You may have a smart phone, but these mobile-specific apps and campus services will make yours a smarter phone for a student.
For navigating the Boulder labyrinth
There’s no recess in college, but CU students still hop, skip and jump everyday. Beeline RTD 2 (iOS) helps you take advantage of your all-access student bus pass — a more than $1,400 value paid for by your student fees. This app is the equivalent of carrying dozens of those bulky bus-schedule brochures in your pocket. Most app complaints concern not updating soon enough when RTD adjusts their schedules — as if buses were ever precisely on time. But, the majority reviews echo app user “Savvy Sarah Jane,” who says it’s “super handy for regular bus riders.” A legitimate drawback to this app is that it doesn’t have a trip advisor feature built in, so it’s not great for figuring out which line will take you from the Hill to 29th Street Mall. Google Maps (iOS, Android, Windows) is much better for this, and Google Maps stays up-to-date on the bus schedules. But with schedule data for all bus routes and a map that locates the nearest bus stops, Beeline RTD 2 is great for figuring out which bus to take to your 8 a.m. class and when that bus comes again when you’ve pressed the snooze button on your alarm clock one too many times.
For getting around a foreign language
If you are polishing your Spanish before studying abroad, an International Affairs major required to learn a foreign language or an out-of-state freshman missing your Minimum Academic Preparation Standards (MAPS) requirement in foreign language, leave the bulky phrase book on the shelf and download Word Lens (iOS, Android). This augmented reality app works like magic. It translates words right on your screen using the phone’s built-in camera. Hold your phone over the phrase to see words in Spanish, Portuguese, German, Italian or French instantly translated into English on the screen, or vice versa. Just keep it in your pocket on exam day.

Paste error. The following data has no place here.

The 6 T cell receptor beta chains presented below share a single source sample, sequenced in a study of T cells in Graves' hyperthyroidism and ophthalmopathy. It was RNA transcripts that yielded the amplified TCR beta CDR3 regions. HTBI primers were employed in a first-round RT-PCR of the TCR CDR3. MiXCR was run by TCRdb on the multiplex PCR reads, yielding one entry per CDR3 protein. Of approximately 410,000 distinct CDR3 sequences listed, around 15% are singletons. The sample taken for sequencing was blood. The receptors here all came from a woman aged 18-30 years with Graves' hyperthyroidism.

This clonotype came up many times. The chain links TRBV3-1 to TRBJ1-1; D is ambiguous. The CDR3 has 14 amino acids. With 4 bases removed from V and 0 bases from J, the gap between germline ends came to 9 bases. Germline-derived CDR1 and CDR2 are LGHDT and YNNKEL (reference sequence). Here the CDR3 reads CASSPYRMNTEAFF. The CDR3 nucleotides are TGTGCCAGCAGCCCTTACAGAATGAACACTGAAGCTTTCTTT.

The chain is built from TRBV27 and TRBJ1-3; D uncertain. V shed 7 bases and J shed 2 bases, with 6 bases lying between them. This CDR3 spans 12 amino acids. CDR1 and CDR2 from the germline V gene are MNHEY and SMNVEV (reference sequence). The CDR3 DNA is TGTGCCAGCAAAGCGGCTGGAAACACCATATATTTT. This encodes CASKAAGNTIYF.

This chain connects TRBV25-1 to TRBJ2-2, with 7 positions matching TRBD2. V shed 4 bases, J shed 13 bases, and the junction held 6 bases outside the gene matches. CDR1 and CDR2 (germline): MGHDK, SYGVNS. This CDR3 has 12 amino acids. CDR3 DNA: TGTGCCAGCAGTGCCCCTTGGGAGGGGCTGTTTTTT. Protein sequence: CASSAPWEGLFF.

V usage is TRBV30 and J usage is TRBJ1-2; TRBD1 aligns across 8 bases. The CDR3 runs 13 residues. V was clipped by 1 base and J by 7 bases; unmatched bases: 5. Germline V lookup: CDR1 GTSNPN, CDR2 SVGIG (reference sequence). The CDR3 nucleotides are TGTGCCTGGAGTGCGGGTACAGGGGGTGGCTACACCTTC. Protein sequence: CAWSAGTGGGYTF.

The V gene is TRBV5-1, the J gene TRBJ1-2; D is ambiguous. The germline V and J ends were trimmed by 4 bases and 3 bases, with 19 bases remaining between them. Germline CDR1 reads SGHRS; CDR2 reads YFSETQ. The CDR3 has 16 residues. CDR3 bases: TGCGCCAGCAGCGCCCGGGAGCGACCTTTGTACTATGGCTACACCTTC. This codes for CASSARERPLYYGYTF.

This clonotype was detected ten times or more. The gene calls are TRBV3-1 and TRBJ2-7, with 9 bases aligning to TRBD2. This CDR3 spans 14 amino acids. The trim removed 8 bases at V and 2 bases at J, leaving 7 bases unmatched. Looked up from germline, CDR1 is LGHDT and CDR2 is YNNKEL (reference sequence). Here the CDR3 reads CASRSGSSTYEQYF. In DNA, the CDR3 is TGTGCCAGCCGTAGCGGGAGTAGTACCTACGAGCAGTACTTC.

For connecting to the Matrix
The Office of Information Technology (OIT) has a sweet suite of services for putting the school’s resources literally at your fingertips, whether you have an iPhone, Android or even a Windows phone, and without having to download any apps. The smartest? Being able to send and receive CULink e-mail on your mobile device’s native email program. It’s easier than it sounds. You can stop by the OIT building or the Norlin Library Help Desk to have this set up for you, there are also instructions online that are easy-to-follow — even if you’re not a computer science major.
Once you can send messages from your @ colorado.edu address on your phone, you can also print on any of more than 100 campus printers with it. OIT spokesman Greg Stauffer says he’d love to be able to say that they pioneered mobile printing on college campuses, but California State and Georgetown University already have a wireless printing solution. However, CU’s Mobile Printing Pilot Program, which launched this summer, is much simpler. Attach your essay or spreadsheet to an email, send it to colorprinting@colorado or firstname.lastname@example.org (for color or black and white printing, respectively) address and the job will be in any printer on campus for you. Just swipe your student ID and print within 24 hours of sending that email.